Could Politics Impede Aviation’s Safety Record?
Bill Voss-FAA, ICAO, AOPA Flight Safety
Explaining the Value of SMS
Bill Voss, who carries with him an impressive set of safety credentials, has made some important comments about the future of how Civil Aviation Authorities regulate their jurisdiction. His expertise on such subjects is well recognized.
At a recent ARSA event, Mr. Voss made the following comments about the challenges CAAs face:
“for years, people have been coming to ICAO with what they believed were unique technical problems addressing their segment of the aviation industry,” such as cross-border aircraft transfer inefficiencies. “What ICAO is now realizing is that many of the problems were not unique or just technical. Many of these specific problems point back to more systemic issues regarding obsolete and inefficient regulatory mechanisms—and a global shortage of regulatory personnel,” says Voss.
Instead of moving incrementally, he says ICAO is “creating big initiatives to help states understand and act upon systemic regulatory personnel shortages.”
However, Voss says ICAO knows “there will never be enough people to do things the way they have always been done” and processes need to become more efficient. So, the organization is “helping states understand how they can delegate some oversight functions without surrendering their responsibilities.” ICAO also is setting up programs to recognize government safety inspectors with specific technical skills to streamline certifications, and is “looking at groups of commercial inspectors who could be specially certified and made available on a contract basis to assist a state with a special need or overwhelming growth,” he says. That growth is significant: IATA projects passenger travel will nearly double—to 7.8 billion passengers per year in 20 years.
These are proactive steps, but the aviation industry’s safety record is only as good as the last inspection, flight or maintenance check. “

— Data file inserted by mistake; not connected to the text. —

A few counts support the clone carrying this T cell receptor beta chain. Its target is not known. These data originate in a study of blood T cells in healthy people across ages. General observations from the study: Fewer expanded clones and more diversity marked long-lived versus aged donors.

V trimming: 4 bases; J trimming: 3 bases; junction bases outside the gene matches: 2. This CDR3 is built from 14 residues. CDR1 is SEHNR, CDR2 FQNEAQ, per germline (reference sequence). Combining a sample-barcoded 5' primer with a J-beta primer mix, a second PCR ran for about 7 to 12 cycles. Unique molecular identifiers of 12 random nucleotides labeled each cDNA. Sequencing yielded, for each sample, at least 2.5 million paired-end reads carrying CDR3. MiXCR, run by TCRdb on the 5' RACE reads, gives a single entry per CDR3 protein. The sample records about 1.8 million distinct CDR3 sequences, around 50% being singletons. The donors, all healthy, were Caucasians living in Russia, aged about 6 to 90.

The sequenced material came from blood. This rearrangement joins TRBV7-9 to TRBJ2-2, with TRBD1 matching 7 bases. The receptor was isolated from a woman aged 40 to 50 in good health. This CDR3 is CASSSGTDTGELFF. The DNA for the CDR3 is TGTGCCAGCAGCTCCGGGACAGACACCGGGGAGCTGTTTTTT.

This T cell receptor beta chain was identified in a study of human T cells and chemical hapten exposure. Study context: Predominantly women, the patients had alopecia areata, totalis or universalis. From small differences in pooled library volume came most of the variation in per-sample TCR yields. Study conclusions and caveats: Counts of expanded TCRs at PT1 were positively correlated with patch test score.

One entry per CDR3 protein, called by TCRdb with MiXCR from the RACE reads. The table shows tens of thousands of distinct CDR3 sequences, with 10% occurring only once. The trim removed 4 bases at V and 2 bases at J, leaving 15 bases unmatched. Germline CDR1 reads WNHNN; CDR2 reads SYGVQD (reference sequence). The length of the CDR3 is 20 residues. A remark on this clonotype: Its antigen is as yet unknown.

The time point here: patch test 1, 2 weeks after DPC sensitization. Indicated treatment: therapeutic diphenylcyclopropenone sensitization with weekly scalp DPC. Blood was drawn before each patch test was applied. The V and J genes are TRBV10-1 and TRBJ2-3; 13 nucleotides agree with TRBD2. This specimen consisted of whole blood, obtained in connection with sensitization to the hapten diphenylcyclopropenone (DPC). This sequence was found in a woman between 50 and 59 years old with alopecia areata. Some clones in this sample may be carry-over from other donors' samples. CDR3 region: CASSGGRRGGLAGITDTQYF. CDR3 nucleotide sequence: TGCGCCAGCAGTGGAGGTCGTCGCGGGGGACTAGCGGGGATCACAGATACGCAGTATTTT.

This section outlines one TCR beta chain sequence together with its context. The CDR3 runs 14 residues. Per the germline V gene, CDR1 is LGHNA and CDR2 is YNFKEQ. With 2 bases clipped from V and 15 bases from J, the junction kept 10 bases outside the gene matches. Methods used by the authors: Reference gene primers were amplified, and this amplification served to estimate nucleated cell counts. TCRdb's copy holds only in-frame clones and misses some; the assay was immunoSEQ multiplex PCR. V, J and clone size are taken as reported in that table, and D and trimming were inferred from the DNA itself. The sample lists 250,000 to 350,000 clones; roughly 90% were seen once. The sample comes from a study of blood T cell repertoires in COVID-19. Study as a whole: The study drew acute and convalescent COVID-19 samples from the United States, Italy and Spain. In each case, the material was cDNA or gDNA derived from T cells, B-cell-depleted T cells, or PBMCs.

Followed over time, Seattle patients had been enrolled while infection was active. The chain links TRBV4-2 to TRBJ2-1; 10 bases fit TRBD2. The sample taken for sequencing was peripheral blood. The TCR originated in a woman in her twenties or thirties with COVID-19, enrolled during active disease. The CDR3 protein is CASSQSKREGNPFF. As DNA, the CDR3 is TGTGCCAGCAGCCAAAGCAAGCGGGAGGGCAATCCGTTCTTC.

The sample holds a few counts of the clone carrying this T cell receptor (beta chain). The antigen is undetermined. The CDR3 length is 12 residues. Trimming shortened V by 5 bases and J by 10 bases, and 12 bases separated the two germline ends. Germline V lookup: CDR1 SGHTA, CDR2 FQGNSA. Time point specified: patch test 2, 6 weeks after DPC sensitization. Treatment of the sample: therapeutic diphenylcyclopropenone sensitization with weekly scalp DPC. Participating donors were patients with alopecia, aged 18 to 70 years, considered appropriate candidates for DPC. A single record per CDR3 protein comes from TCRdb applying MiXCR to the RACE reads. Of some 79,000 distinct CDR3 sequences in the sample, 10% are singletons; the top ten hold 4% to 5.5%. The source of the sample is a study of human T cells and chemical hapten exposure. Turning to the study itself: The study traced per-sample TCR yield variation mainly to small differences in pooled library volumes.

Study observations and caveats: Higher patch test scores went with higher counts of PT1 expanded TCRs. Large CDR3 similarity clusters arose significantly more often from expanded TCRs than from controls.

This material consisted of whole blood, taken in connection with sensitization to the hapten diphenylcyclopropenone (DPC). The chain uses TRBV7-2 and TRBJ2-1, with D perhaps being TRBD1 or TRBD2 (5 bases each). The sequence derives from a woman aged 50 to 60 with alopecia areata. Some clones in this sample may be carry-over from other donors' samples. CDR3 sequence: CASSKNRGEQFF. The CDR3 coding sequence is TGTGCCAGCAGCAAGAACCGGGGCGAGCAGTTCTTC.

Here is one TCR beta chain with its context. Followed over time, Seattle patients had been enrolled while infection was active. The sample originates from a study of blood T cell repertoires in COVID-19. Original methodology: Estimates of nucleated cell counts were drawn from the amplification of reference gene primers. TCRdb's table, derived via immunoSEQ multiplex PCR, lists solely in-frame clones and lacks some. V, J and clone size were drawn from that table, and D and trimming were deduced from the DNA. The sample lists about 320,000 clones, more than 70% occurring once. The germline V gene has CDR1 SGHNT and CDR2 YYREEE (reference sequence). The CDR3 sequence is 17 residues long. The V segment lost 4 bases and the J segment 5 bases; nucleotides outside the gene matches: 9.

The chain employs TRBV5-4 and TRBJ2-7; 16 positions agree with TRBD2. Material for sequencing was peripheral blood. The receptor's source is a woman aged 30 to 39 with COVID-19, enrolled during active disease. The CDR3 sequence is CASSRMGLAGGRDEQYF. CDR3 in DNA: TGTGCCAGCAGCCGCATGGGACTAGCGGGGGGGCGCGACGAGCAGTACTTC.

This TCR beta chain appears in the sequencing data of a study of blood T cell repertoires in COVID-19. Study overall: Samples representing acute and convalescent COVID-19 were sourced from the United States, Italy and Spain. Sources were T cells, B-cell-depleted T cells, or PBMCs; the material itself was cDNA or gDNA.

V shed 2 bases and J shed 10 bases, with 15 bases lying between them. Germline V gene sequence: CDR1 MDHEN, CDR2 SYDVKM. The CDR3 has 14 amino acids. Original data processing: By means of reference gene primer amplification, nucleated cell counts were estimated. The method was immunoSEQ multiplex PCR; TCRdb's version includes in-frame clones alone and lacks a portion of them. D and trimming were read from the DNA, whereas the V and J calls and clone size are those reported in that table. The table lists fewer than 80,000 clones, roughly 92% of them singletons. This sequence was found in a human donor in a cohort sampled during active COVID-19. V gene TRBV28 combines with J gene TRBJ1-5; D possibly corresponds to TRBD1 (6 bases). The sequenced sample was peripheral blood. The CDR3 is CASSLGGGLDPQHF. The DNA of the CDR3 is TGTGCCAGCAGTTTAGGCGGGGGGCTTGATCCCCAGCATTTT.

Mr. Voss’ advice follows the lessons of the FAA. Recognizing that the Congress did not think that more inspectors were needed; facing an industry that was expanding domestically and globally; acknowledging that the old technique of distributing inspectors in an even distribution among certificates would no longer work; so, the FAA executive leadership adopted Safety Management Systems. That ICAO sponsored program uses data to identify problems before they occur and thus, supports an assignment methodology which moves assets to address the greatest risk. It works with a smaller workforce, but compels a different approach.
The FAA field has been somewhat resistant, but the challenge to bring this new culture to CAA bureaucracies around the world
will likely be more difficult and a serious impediment to this higher level of safety. There civil servants are even more embedded and perhaps politically (see Mr. Voss’ speech title) able to block change. Many countries equate size of organizations and span of management with increased (unmeasured) safety. The absence of technical statistical training may delay the transition to an SMS-based discipline, even though the record of CAAs which have already adopted this risk-based, more rigorous and exceptionally effective SMS.
Hopefully, Mr. Voss’ words and his experience will convince the CAAs of the world to move to SMS.
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